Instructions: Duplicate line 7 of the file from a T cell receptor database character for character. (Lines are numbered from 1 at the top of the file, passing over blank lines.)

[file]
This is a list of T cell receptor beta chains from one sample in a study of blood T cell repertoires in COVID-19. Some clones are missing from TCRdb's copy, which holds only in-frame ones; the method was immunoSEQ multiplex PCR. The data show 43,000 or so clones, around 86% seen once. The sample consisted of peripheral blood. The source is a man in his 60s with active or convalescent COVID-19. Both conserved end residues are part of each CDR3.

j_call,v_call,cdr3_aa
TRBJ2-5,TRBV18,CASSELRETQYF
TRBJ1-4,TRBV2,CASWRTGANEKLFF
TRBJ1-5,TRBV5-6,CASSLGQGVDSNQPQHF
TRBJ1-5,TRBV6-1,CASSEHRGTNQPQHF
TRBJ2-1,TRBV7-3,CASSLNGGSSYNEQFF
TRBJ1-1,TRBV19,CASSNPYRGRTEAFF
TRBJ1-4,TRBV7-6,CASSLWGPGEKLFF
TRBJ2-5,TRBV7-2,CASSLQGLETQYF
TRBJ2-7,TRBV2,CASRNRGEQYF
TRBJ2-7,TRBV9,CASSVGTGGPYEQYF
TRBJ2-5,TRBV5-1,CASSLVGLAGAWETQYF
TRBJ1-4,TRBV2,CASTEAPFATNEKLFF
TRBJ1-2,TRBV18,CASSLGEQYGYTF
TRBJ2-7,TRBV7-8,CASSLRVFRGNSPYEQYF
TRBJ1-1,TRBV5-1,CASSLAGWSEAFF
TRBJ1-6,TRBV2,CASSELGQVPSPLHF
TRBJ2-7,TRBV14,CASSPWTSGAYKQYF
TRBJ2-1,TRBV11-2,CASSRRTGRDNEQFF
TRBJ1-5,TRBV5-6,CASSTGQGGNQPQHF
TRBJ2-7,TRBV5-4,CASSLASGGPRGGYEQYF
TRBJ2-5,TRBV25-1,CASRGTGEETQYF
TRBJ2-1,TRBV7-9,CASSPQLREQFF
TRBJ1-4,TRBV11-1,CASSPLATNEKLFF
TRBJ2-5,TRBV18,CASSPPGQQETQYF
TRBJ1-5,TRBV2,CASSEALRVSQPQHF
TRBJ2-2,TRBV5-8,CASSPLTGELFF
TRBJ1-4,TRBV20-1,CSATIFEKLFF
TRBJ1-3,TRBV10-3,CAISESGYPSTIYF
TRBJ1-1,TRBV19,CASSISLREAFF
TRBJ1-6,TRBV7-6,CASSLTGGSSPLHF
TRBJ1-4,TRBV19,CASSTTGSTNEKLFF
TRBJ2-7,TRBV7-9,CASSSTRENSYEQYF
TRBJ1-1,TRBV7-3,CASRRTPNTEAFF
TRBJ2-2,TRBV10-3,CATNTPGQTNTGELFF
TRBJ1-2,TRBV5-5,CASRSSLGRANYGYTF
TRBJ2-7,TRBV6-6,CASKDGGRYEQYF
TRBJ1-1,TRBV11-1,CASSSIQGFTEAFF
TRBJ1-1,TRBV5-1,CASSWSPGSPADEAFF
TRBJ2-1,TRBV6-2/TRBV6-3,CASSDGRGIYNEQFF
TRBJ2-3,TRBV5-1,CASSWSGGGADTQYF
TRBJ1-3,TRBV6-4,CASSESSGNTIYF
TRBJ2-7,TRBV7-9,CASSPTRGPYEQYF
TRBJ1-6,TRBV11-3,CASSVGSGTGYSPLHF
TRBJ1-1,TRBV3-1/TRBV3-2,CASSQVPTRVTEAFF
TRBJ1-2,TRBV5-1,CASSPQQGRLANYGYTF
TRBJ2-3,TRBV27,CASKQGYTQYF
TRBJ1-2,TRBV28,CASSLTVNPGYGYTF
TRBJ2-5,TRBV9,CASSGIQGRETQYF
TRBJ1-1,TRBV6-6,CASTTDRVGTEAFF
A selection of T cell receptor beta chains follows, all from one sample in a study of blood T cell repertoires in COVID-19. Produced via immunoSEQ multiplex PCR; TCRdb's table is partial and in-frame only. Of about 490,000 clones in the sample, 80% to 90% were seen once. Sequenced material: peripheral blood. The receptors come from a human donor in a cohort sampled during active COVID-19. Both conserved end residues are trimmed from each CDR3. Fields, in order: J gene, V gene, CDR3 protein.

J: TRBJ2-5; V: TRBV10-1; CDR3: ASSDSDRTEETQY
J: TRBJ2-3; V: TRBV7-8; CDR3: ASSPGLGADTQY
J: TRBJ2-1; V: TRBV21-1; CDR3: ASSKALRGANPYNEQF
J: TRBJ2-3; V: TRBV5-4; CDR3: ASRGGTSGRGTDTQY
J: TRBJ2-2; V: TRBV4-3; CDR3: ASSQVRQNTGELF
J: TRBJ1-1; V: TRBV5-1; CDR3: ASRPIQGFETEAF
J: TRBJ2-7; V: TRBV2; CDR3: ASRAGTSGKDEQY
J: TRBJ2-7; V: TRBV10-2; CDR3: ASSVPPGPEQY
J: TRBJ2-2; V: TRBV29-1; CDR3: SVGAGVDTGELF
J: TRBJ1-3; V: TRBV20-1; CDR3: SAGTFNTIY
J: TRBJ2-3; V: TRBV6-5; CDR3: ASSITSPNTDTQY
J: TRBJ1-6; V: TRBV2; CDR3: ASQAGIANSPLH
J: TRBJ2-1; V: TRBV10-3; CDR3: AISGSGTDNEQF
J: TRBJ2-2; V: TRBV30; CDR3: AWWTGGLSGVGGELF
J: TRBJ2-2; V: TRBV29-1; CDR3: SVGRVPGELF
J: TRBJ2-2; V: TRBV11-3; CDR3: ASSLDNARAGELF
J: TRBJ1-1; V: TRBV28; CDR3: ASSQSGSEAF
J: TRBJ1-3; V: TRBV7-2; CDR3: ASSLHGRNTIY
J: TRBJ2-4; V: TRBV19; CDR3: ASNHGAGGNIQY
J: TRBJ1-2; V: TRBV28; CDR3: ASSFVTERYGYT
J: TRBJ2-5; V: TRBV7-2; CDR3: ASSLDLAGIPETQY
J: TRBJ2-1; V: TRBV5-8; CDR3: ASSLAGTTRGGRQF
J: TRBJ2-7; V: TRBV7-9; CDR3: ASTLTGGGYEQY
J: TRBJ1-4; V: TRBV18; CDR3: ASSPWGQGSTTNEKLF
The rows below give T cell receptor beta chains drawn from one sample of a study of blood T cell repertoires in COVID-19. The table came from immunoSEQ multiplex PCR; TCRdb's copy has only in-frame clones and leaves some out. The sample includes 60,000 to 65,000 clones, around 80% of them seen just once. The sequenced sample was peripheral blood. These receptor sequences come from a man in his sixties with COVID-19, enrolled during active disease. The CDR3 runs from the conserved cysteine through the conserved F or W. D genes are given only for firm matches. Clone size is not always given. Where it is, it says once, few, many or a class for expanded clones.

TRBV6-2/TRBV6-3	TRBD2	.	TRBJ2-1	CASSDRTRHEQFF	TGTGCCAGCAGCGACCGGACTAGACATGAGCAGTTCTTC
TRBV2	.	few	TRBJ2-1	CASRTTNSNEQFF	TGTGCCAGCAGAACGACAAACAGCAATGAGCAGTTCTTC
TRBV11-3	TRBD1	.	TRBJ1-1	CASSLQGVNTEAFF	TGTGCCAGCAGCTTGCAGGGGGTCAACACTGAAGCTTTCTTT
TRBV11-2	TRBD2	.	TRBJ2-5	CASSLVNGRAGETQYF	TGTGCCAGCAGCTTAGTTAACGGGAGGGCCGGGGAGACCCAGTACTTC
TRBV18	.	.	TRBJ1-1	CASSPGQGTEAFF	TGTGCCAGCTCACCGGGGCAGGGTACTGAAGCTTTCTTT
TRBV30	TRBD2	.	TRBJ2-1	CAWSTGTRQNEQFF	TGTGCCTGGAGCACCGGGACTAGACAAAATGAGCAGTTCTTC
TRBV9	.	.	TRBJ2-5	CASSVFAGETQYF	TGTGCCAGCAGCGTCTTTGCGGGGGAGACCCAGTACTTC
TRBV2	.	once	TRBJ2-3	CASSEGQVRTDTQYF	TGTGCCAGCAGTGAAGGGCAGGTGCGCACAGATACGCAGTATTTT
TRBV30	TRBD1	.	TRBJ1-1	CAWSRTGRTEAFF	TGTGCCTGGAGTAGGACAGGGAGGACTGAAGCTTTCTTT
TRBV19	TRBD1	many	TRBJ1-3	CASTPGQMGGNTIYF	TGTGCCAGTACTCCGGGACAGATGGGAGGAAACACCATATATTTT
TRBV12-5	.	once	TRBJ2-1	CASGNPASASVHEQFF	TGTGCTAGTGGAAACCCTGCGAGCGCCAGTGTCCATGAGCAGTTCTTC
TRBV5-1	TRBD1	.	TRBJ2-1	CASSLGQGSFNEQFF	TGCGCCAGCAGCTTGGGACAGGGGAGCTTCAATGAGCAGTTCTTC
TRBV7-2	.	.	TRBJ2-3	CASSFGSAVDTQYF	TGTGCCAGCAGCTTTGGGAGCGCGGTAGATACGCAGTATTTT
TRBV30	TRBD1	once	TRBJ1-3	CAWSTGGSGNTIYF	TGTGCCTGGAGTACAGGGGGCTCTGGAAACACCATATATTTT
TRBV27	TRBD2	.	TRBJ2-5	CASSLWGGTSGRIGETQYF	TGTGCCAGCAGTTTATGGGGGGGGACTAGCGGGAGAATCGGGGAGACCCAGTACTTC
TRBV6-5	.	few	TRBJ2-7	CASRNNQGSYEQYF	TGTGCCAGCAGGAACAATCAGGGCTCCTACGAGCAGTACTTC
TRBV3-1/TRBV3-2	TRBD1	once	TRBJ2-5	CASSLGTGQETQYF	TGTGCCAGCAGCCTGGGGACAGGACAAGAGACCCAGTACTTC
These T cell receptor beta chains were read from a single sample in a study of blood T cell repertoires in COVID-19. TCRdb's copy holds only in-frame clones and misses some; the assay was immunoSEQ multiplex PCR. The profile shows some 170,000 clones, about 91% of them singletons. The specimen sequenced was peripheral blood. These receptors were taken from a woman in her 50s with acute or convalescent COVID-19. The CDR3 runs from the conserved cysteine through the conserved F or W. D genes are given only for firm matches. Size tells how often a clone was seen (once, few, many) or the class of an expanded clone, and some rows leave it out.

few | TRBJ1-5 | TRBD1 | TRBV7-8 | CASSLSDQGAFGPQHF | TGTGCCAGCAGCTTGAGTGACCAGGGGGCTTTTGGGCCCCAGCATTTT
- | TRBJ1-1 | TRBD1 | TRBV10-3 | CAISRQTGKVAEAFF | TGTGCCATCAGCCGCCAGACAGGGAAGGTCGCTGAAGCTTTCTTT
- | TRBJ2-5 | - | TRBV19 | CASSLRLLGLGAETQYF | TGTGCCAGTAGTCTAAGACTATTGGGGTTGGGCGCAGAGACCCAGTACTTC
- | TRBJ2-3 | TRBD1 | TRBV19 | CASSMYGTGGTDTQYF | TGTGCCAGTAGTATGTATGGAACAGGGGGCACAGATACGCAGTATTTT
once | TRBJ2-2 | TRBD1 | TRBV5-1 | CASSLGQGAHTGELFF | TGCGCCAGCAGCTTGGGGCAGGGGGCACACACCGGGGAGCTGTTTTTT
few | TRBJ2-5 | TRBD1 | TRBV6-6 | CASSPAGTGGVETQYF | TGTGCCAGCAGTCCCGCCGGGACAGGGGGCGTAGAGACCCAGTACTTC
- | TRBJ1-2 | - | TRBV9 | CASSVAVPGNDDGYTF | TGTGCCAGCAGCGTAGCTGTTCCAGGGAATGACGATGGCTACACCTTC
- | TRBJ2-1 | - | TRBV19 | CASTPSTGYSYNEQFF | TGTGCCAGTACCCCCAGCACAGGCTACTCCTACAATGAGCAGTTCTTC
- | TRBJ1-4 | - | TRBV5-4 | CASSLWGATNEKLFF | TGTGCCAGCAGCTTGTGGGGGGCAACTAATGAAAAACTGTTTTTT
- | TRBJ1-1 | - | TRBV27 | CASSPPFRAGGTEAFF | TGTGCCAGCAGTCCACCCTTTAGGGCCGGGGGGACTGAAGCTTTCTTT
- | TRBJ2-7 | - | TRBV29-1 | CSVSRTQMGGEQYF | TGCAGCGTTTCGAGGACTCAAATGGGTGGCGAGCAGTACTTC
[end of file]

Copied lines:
TRBJ2-1,TRBV7-3,CASSLNGGSSYNEQFF